Second of two parts (Read Part 1)
IF RACIAL PREFERENCES in higher education were good for racial minorities in higher education, we surely would have seen the definitive evidence of it by now. Instead, a widening shelf of empirical research suggests that the opposite is true -- that affirmative action in academia is not advancing minority achievement but impeding it.
More than 30 years ago, in the case of University of California v. Bakke, the Supreme Court gave colleges and universities a green light to admit applicants on the basis of race if their reason for doing so was to secure the blessings of a "diverse" student body. Many educators and policymakers concluded that lowering academic standards for black and Hispanic candidates – though awkward and controversial -- was a worthwhile tradeoff, since it would increase the number of minorities with advanced degrees and prestigious careers. Build racial diversity into each freshman class, it was widely believed, and more diversity among graduate students, academics, and professionals would ensue.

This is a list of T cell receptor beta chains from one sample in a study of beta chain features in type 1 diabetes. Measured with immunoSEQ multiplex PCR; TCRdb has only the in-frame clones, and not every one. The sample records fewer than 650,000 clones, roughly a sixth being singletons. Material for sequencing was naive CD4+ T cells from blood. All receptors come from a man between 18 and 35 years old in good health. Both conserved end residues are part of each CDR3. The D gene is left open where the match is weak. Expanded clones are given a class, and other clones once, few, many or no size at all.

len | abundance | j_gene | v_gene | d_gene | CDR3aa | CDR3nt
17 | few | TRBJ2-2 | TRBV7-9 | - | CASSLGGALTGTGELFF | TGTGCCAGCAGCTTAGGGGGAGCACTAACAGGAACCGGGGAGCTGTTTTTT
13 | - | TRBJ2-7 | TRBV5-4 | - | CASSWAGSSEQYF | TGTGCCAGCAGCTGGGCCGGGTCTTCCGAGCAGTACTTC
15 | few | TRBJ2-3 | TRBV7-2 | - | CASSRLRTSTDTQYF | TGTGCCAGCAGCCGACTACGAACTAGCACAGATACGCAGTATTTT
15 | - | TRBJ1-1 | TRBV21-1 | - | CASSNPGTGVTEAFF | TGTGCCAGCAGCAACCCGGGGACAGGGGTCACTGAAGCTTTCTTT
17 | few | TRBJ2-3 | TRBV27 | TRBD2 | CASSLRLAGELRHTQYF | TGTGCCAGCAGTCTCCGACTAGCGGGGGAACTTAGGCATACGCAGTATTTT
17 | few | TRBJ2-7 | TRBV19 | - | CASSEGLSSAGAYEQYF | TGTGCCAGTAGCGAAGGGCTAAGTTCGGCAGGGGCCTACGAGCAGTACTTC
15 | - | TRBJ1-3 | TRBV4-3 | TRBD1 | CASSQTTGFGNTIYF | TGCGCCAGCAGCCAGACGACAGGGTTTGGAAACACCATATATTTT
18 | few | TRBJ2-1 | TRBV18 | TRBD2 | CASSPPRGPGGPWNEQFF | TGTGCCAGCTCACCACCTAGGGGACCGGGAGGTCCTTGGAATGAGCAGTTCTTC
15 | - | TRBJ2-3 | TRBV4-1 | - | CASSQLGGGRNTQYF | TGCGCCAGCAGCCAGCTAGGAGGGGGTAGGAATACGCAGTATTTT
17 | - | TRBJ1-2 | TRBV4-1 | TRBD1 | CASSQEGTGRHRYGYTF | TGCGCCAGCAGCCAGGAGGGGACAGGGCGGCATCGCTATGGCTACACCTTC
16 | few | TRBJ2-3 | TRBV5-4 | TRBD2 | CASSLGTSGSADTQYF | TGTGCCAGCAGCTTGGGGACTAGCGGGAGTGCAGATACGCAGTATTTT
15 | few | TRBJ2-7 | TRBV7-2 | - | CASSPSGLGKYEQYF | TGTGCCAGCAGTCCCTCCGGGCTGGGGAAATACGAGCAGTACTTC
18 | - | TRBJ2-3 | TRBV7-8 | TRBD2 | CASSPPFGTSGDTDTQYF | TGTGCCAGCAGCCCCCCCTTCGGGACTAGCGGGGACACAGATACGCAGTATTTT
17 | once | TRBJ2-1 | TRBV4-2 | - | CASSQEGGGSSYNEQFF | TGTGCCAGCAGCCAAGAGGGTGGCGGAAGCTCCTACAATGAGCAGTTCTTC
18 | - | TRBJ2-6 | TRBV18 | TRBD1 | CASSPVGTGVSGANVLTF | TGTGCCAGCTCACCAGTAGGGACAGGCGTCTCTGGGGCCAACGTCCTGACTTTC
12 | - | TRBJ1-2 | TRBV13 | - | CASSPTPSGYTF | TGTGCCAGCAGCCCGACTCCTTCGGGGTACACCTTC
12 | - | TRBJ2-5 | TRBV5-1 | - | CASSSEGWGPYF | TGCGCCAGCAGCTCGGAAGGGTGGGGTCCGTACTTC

But it hasn't worked that way.
In a report published last year, the US Commission on Civil Rights explored why black and Hispanic students who enroll in college intending to major in science, technology, engineering, or math -- the so-called STEM fields -- are far less likely than other students to follow through on those intentions.
The problem isn't lack of interest. Incoming minority freshmen actually start out more attracted than their white counterparts to the goal of a science or engineering degree. Nor is racism to blame. The Commission found that discrimination "was not a substantial factor" in the rate at which black and Hispanic students give up on science and math majors. Yet the bottom line is disheartening: Even after decades of affirmative action, blacks (relative to their share of the overall population) are only 36 percent as likely as whites to earn a bachelor's degree in a STEM discipline -- and only 15 percent as likely to make it all the way to a science-related PhD.
And it's not only in science and math that the supposed beneficiaries of racial preferences fall behind.